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5 Business Tax Saving Strategies To Avoid Overpaying the IRS

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Administrative and financial burden of taxes on small businesses.

Taxes are never a business owner’s favorite topic. Some even consider it to be one of the most difficult aspects of running a business. It’s probably one of your (or one of your staff’s) biggest burdens, too.

Taxes are a financial and administrative burden for small businesses. It limits their capacity to invest in their company, their employees, and compete in the larger economy. According to the NFIB’s 2021 Tax Survey, 77% of small business owners felt that federal business income taxes were very or moderately burdensome. The survey shows that 64% of small business owners believe that federal business income taxes impose an administrative burden on their operations. 

What makes taxes so difficult for small business owners?

Taxes directly reduce profits, and profits are the principal source of funding for small businesses. Profit margins aren’t always stable or predictable for small business owners from year to year. Owners rely on substantial earnings to assist them during rough sales periods or seasonal sales cycles, which many owners are still experiencing in the pandemic.

How to Reduce the Tax Burden on Your Small Business

Taxes cost your company both time and money. Fortunately, there are numerous legal and ethical tax-saving options available to help you decrease your taxable liability as a business owner. Consider some of the options listed below if you need to minimize your taxable income this year.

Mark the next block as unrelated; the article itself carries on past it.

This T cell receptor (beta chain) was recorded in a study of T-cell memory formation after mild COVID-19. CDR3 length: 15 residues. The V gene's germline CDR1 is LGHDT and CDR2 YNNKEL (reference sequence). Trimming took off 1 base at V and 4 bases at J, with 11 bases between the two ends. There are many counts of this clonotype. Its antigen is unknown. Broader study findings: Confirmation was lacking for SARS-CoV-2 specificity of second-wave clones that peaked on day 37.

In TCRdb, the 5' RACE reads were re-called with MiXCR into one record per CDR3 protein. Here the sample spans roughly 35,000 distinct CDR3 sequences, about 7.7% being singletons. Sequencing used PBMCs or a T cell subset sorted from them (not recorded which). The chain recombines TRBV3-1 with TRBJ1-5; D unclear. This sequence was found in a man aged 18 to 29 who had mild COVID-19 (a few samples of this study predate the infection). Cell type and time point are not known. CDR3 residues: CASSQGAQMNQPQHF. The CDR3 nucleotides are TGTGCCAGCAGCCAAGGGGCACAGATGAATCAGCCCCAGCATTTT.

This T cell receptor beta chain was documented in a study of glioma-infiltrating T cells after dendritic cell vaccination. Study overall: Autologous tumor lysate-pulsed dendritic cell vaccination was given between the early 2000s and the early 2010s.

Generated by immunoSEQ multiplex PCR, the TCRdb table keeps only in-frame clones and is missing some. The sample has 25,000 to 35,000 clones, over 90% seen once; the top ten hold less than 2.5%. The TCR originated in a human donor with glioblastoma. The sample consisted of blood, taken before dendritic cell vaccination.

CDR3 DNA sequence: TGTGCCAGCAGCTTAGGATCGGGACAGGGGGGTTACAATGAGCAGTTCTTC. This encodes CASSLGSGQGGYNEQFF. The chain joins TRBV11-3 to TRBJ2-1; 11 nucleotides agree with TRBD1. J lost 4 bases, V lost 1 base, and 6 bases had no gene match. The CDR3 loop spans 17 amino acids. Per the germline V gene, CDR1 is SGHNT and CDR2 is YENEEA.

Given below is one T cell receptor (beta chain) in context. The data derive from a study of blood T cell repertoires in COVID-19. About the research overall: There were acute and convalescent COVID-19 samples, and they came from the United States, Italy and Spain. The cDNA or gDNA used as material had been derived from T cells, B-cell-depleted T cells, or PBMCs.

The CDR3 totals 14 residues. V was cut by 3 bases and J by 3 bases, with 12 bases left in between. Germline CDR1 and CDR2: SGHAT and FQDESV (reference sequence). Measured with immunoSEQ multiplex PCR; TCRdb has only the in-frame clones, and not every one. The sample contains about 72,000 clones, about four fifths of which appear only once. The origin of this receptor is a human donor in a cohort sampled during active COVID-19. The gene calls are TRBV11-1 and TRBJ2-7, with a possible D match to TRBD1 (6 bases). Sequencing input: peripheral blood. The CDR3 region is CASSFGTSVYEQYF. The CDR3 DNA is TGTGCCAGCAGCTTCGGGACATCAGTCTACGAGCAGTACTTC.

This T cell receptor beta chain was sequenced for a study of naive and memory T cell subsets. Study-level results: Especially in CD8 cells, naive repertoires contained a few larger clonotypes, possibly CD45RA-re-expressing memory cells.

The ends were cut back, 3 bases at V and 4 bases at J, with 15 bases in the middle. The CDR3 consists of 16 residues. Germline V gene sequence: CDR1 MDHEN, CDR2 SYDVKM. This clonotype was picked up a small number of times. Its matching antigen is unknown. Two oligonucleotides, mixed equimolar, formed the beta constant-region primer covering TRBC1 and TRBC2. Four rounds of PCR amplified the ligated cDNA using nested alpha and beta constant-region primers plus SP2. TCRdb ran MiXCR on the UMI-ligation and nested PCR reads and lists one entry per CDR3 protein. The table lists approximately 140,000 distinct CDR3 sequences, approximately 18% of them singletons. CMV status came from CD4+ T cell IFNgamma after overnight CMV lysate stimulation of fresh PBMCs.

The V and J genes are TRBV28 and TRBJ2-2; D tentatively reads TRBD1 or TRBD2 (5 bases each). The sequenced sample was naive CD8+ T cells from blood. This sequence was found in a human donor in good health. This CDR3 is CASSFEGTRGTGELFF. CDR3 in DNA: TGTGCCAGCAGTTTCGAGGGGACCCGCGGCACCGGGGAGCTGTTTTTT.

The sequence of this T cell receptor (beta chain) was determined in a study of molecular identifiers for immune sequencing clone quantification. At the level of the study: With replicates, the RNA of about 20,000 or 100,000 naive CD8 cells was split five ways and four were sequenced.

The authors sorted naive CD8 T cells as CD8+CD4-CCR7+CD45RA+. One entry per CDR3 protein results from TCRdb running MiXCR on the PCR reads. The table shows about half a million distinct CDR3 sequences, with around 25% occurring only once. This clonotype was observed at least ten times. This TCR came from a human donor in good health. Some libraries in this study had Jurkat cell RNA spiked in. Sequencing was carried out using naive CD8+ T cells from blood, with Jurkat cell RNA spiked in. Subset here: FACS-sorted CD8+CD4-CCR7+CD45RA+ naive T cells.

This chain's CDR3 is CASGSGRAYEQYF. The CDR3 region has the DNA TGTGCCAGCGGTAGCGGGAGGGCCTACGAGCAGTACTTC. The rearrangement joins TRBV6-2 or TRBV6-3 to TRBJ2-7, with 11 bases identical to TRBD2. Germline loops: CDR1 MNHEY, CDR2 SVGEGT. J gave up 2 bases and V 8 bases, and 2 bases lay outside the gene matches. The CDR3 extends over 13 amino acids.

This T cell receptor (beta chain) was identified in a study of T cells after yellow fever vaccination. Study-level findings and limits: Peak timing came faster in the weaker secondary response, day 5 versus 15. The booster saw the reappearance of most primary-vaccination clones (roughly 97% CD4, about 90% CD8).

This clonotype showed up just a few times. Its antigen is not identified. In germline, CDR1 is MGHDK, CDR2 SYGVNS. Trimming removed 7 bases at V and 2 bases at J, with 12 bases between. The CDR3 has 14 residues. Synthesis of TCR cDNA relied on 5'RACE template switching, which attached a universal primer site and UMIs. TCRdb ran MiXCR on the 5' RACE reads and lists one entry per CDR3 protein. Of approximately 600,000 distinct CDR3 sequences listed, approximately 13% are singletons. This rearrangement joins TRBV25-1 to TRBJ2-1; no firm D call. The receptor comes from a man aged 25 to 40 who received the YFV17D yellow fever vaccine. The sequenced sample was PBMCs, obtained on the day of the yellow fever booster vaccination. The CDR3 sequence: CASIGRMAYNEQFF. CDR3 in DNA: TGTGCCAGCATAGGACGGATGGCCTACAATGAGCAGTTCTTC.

1. Hiring Family Members

Hiring a family member is one of the best strategies to decrease taxes for your small business. The Internal Revenue Service (IRS) provides a number of options, all of which have the potential benefit of shifting income from higher tax brackets to lower income dependents. Business owners often hire their own children for marketing assistance, office administrative tasks, promotional photoshoots and more.

For example, sole proprietorships are exempt from paying social security and Medicare taxes on a child’s salary, as well as the Federal Unemployment Tax Act (FUTA). It is critical to emphasize that earnings must be derived from legitimate business activities. 

The IRS also provides small business owners with the option of lowering their taxes by hiring a spouse who is not subject to the FUTA tax. Depending on the benefits they receive from another income, you may be able to set aside retirement funds for them as well.

2. Create A Retirement Plan

As a small business owner, there are various retirement plan options that can help you optimize your retirement investments while also reaping tax benefits. For example, the IRS permits you to contribute up to $57,000 in total contributions for retirement through a single-participant 401(k) plan.

3. Save Money for Future Medical Expenses